Some Good News – And Some Bad News – If Your Retirement Portfolio Takes A Big Hit

2019-08-17 08_44_53-Good news is coming _ HD photo by Jon Tyson (@jontyson) on UnsplashToday’s article contains some good news and some bad news for retirees whose portfolios suffer substantial losses (such as the 17% loss incurred by one of the model portfolios from a top-performing newsletter over the first six months of this year). The good news? Even the worst performers are likely to eventually recover their losses. The bad news, however, has to do with how long eventually might be – and what that means for retirees’ standard of living. For more, CLICK HERE.

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3 Dividend Payers To Consider For Your Retirement Portfolio

2019-08-15 20_51_45-I Saw man walking on building at suns... _ HD photo by Islam Hassan (@ishassan)Among the three stocks highlighted in today’s article as being strong candidates for a spot in your retirement portfolio is a stock that seems to possess everything a retiree could possibly want in a stock: a generous dividend, stability, a discounted share price and a respectable rate of earnings growth. For the stock in question – and the two other dividend-paying stocks singled out by the authors as potentially deserving spots in your retirement portfolio – CLICK HERE.

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Rethinking Retirement Rebalancing (And Some Modified Rebalancing Strategies)

2019-08-11 21_12_04-Balance _ HD photo by Bekir Dönmez (@bekirdonmeez) on UnsplashPortfolio rebalancing is something that retirees should do on a regular basis in order to boost returns…right? Not necessarily, it turns out – despite this being common practice and conventional wisdom. The author of today’s article highlights a new, exhaustive study on rebalancing which “found that rebalancing improves performance only if the markets behaving in certain specific ways.” For more – including when regular rebalancing can really cost you and some modified rebalancing strategies to consider – CLICK HERE.

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Snuffing Out FIRE Myths

2019-08-08 07_48_50-Blue number notebook _ HD photo by Volkan Olmez (@volkanolmez) on UnsplashThe FIRE (Financial Independence/Retire Early) movement ignites feelings of skepticism in many. And “skepticism” might be putting it mildly. As the author of today’s article observes, “it seems that some just can’t help hating on FIRE. They claim few can save the amounts of money needed to retire on time, let alone early. They complain about the return assumptions used in early retirement calculations. And they proclaim that a FIRE lifestyle is just plain boring.” For FIRE skeptics and critics, he proceeds to identify – and attempts to dispel – some of the most pernicious myths surrounding the movement. For more, CLICK HERE.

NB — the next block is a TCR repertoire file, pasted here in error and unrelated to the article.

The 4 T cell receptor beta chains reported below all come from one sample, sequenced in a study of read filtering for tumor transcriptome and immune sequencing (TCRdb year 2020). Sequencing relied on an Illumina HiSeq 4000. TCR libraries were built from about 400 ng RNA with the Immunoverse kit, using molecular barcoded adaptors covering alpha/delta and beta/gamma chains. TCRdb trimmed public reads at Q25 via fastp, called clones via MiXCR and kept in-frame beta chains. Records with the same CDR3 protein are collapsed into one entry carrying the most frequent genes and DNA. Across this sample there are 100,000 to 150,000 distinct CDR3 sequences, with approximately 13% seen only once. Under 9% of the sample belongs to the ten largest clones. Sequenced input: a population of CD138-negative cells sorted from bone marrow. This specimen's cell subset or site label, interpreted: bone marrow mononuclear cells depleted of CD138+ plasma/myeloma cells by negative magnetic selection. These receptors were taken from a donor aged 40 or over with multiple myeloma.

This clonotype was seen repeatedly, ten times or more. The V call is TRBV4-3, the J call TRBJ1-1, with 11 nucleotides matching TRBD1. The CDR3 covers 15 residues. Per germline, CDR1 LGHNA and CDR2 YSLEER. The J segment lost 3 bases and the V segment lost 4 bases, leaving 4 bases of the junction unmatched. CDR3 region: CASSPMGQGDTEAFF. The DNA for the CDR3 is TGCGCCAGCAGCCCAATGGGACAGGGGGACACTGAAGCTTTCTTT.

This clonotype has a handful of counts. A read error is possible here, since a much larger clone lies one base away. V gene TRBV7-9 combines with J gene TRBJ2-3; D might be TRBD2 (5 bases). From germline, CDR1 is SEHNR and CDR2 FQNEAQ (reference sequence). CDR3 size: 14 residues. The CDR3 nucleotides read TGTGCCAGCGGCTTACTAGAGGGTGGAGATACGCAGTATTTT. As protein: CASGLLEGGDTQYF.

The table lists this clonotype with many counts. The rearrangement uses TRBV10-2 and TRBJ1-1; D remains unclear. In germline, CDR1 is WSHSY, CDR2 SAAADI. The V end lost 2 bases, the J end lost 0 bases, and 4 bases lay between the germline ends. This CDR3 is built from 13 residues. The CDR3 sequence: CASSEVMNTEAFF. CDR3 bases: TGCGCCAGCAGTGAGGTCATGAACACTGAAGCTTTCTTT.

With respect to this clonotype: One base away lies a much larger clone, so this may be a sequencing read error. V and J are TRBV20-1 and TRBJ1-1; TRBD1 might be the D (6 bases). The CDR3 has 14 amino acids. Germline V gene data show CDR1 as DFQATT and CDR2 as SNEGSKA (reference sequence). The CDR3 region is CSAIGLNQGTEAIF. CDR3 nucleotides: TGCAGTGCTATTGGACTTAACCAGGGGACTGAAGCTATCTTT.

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What Is “Resulting” – And Why Is It Dangerous To Your Personal Finances?

2019-08-05 21_11_30-Book, text, diary and grey _ HD photo by NORTHFOLK (@northfolk) on UnsplashIf someone saves nothing for retirement, enjoys their hard-earned money during their working years, and then unexpectedly inherits a windfall at age 60, was not saving a good decision? Conversely, if someone saves diligently for retirement, lives frugally during their working years, and then dies suddenly from a heart attack at age 60, was saving a bad decision? This type of thinking, the author of today’s article explains, reflects the concept of “resulting” – and he warns that “In personal finance and investing, resulting is dangerous.” For more on resulting and the danger it poses, CLICK HERE.

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Making A Pension-Less Retirement Work

2019-08-03 19_10_45-WindowThe author of today’s article – who is fortunate enough to have a pension – is concerned about the majority of Americans (including his own children) who are not so fortunate, and who will have to rely on Social Security and their investments to fund their retirements. His fear? “Even if these folks are saving regularly, they don’t really understand how to invest or how to manage their nest egg once retired.” He proceeds to outline everything involved in making a pension-less retirement work. For more, CLICK HERE.

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Time & Retirement: Investor And Market Implications

2019-08-01 18_01_31-Eventually everything hits the bottom... _ HD photo by Aron Visuals (@aronvisualThere was a time when people didn’t worry about retirement, because there was no such thing. Rather, with significantly shorter life expectancies, most people worked until they died. As the author of today’s article notes, “The average American now retires at age 62 while 100 years ago, the average American died at age 51” – and this development has some critical investor and market implications. For more – including the biggest risk retirees face, whether the baby boomer retirement wave could crash the markets, and “two simple solutions that can make your money go further to take advantage of the fact that people are living longer” – CLICK HERE.

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